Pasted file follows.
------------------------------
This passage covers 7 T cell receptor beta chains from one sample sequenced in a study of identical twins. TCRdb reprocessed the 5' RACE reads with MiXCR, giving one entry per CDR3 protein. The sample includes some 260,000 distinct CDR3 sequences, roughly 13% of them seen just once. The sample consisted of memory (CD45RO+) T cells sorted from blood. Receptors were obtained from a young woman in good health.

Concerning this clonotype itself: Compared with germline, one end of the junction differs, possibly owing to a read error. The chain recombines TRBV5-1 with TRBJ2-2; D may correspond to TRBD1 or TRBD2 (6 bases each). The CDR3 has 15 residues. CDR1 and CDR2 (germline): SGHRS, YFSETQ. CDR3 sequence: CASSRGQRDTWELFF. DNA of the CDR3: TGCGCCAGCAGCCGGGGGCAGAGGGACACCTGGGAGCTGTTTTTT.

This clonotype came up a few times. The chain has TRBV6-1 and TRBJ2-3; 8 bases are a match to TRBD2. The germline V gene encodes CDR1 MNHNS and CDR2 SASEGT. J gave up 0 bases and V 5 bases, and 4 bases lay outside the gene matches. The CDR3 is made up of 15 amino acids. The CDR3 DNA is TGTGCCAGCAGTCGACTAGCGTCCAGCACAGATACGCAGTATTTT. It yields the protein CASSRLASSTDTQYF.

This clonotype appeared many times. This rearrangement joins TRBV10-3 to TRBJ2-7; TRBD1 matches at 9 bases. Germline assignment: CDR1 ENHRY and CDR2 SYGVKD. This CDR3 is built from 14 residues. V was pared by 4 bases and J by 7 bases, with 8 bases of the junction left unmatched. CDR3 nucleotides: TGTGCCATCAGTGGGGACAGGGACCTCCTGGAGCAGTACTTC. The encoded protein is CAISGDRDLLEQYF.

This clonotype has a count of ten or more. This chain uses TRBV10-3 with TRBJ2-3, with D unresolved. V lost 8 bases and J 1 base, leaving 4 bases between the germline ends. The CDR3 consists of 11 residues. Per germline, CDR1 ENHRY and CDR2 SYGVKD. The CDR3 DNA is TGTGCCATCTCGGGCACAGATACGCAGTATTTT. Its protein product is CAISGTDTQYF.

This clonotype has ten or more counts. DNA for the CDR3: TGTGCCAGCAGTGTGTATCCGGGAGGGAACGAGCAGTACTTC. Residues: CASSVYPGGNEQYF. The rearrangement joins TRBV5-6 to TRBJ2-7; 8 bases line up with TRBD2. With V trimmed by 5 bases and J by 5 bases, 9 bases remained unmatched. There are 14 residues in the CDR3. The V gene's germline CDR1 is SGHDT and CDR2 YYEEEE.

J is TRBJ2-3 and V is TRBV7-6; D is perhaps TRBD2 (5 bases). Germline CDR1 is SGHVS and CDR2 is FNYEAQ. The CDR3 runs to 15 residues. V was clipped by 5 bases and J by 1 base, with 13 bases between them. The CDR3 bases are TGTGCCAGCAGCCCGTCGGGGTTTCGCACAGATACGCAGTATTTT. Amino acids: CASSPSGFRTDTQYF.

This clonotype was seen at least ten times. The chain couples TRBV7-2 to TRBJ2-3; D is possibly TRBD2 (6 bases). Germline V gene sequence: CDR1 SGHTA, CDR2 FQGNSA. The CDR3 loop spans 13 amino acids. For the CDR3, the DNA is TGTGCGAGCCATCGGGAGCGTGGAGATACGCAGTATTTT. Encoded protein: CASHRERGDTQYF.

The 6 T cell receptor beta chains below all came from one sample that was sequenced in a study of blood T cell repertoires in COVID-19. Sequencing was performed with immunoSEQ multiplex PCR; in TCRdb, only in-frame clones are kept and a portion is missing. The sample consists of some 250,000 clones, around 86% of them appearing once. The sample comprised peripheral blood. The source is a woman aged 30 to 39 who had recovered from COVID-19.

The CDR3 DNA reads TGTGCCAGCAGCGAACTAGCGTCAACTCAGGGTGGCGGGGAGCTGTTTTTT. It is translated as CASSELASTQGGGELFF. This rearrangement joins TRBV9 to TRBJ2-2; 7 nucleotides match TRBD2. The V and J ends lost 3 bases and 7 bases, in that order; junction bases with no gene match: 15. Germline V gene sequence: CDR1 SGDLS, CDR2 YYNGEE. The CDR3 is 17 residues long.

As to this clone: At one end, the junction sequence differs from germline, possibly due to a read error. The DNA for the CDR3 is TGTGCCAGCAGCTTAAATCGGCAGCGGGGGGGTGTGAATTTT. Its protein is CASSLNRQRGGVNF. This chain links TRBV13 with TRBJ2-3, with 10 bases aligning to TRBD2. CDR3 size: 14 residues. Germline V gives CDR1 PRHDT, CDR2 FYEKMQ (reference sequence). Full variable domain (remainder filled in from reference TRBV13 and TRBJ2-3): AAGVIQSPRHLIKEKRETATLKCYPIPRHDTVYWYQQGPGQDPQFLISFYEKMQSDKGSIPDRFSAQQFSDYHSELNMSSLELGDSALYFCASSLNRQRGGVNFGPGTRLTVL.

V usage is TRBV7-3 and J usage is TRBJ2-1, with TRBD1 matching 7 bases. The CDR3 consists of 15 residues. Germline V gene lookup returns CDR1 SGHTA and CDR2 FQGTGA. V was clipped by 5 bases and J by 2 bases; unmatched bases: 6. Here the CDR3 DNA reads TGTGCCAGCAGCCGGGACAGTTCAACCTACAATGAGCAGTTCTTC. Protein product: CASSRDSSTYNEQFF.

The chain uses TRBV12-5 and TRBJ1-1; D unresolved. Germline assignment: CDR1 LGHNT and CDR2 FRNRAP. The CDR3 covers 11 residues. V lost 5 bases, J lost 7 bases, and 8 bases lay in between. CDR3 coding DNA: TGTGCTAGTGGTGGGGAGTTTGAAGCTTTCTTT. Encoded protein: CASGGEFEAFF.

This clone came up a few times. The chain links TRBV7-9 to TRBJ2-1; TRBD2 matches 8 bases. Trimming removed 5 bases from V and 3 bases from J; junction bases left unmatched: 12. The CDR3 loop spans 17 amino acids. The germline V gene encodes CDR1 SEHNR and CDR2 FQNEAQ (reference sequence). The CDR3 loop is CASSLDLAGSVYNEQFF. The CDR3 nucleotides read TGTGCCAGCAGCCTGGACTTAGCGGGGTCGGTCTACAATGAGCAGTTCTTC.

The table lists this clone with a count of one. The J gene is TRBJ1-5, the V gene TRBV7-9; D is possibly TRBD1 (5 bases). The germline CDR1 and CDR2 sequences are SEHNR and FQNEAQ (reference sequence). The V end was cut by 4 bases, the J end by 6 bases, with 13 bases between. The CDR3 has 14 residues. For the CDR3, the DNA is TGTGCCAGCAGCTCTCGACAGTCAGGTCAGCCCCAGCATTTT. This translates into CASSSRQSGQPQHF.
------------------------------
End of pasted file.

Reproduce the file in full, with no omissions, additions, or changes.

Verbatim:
This passage covers 7 T cell receptor beta chains from one sample sequenced in a study of identical twins. TCRdb reprocessed the 5' RACE reads with MiXCR, giving one entry per CDR3 protein. The sample includes some 260,000 distinct CDR3 sequences, roughly 13% of them seen just once. The sample consisted of memory (CD45RO+) T cells sorted from blood. Receptors were obtained from a young woman in good health.

Concerning this clonotype itself: Compared with germline, one end of the junction differs, possibly owing to a read error. The chain recombines TRBV5-1 with TRBJ2-2; D may correspond to TRBD1 or TRBD2 (6 bases each). The CDR3 has 15 residues. CDR1 and CDR2 (germline): SGHRS, YFSETQ. CDR3 sequence: CASSRGQRDTWELFF. DNA of the CDR3: TGCGCCAGCAGCCGGGGGCAGAGGGACACCTGGGAGCTGTTTTTT.

This clonotype came up a few times. The chain has TRBV6-1 and TRBJ2-3; 8 bases are a match to TRBD2. The germline V gene encodes CDR1 MNHNS and CDR2 SASEGT. J gave up 0 bases and V 5 bases, and 4 bases lay outside the gene matches. The CDR3 is made up of 15 amino acids. The CDR3 DNA is TGTGCCAGCAGTCGACTAGCGTCCAGCACAGATACGCAGTATTTT. It yields the protein CASSRLASSTDTQYF.

This clonotype appeared many times. This rearrangement joins TRBV10-3 to TRBJ2-7; TRBD1 matches at 9 bases. Germline assignment: CDR1 ENHRY and CDR2 SYGVKD. This CDR3 is built from 14 residues. V was pared by 4 bases and J by 7 bases, with 8 bases of the junction left unmatched. CDR3 nucleotides: TGTGCCATCAGTGGGGACAGGGACCTCCTGGAGCAGTACTTC. The encoded protein is CAISGDRDLLEQYF.

This clonotype has a count of ten or more. This chain uses TRBV10-3 with TRBJ2-3, with D unresolved. V lost 8 bases and J 1 base, leaving 4 bases between the germline ends. The CDR3 consists of 11 residues. Per germline, CDR1 ENHRY and CDR2 SYGVKD. The CDR3 DNA is TGTGCCATCTCGGGCACAGATACGCAGTATTTT. Its protein product is CAISGTDTQYF.

This clonotype has ten or more counts. DNA for the CDR3: TGTGCCAGCAGTGTGTATCCGGGAGGGAACGAGCAGTACTTC. Residues: CASSVYPGGNEQYF. The rearrangement joins TRBV5-6 to TRBJ2-7; 8 bases line up with TRBD2. With V trimmed by 5 bases and J by 5 bases, 9 bases remained unmatched. There are 14 residues in the CDR3. The V gene's germline CDR1 is SGHDT and CDR2 YYEEEE.

J is TRBJ2-3 and V is TRBV7-6; D is perhaps TRBD2 (5 bases). Germline CDR1 is SGHVS and CDR2 is FNYEAQ. The CDR3 runs to 15 residues. V was clipped by 5 bases and J by 1 base, with 13 bases between them. The CDR3 bases are TGTGCCAGCAGCCCGTCGGGGTTTCGCACAGATACGCAGTATTTT. Amino acids: CASSPSGFRTDTQYF.

This clonotype was seen at least ten times. The chain couples TRBV7-2 to TRBJ2-3; D is possibly TRBD2 (6 bases). Germline V gene sequence: CDR1 SGHTA, CDR2 FQGNSA. The CDR3 loop spans 13 amino acids. For the CDR3, the DNA is TGTGCGAGCCATCGGGAGCGTGGAGATACGCAGTATTTT. Encoded protein: CASHRERGDTQYF.

The 6 T cell receptor beta chains below all came from one sample that was sequenced in a study of blood T cell repertoires in COVID-19. Sequencing was performed with immunoSEQ multiplex PCR; in TCRdb, only in-frame clones are kept and a portion is missing. The sample consists of some 250,000 clones, around 86% of them appearing once. The sample comprised peripheral blood. The source is a woman aged 30 to 39 who had recovered from COVID-19.

The CDR3 DNA reads TGTGCCAGCAGCGAACTAGCGTCAACTCAGGGTGGCGGGGAGCTGTTTTTT. It is translated as CASSELASTQGGGELFF. This rearrangement joins TRBV9 to TRBJ2-2; 7 nucleotides match TRBD2. The V and J ends lost 3 bases and 7 bases, in that order; junction bases with no gene match: 15. Germline V gene sequence: CDR1 SGDLS, CDR2 YYNGEE. The CDR3 is 17 residues long.

As to this clone: At one end, the junction sequence differs from germline, possibly due to a read error. The DNA for the CDR3 is TGTGCCAGCAGCTTAAATCGGCAGCGGGGGGGTGTGAATTTT. Its protein is CASSLNRQRGGVNF. This chain links TRBV13 with TRBJ2-3, with 10 bases aligning to TRBD2. CDR3 size: 14 residues. Germline V gives CDR1 PRHDT, CDR2 FYEKMQ (reference sequence). Full variable domain (remainder filled in from reference TRBV13 and TRBJ2-3): AAGVIQSPRHLIKEKRETATLKCYPIPRHDTVYWYQQGPGQDPQFLISFYEKMQSDKGSIPDRFSAQQFSDYHSELNMSSLELGDSALYFCASSLNRQRGGVNFGPGTRLTVL.

V usage is TRBV7-3 and J usage is TRBJ2-1, with TRBD1 matching 7 bases. The CDR3 consists of 15 residues. Germline V gene lookup returns CDR1 SGHTA and CDR2 FQGTGA. V was clipped by 5 bases and J by 2 bases; unmatched bases: 6. Here the CDR3 DNA reads TGTGCCAGCAGCCGGGACAGTTCAACCTACAATGAGCAGTTCTTC. Protein product: CASSRDSSTYNEQFF.

The chain uses TRBV12-5 and TRBJ1-1; D unresolved. Germline assignment: CDR1 LGHNT and CDR2 FRNRAP. The CDR3 covers 11 residues. V lost 5 bases, J lost 7 bases, and 8 bases lay in between. CDR3 coding DNA: TGTGCTAGTGGTGGGGAGTTTGAAGCTTTCTTT. Encoded protein: CASGGEFEAFF.

This clone came up a few times. The chain links TRBV7-9 to TRBJ2-1; TRBD2 matches 8 bases. Trimming removed 5 bases from V and 3 bases from J; junction bases left unmatched: 12. The CDR3 loop spans 17 amino acids. The germline V gene encodes CDR1 SEHNR and CDR2 FQNEAQ (reference sequence). The CDR3 loop is CASSLDLAGSVYNEQFF. The CDR3 nucleotides read TGTGCCAGCAGCCTGGACTTAGCGGGGTCGGTCTACAATGAGCAGTTCTTC.

The table lists this clone with a count of one. The J gene is TRBJ1-5, the V gene TRBV7-9; D is possibly TRBD1 (5 bases). The germline CDR1 and CDR2 sequences are SEHNR and FQNEAQ (reference sequence). The V end was cut by 4 bases, the J end by 6 bases, with 13 bases between. The CDR3 has 14 residues. For the CDR3, the DNA is TGTGCCAGCAGCTCTCGACAGTCAGGTCAGCCCCAGCATTTT. This translates into CASSSRQSGQPQHF.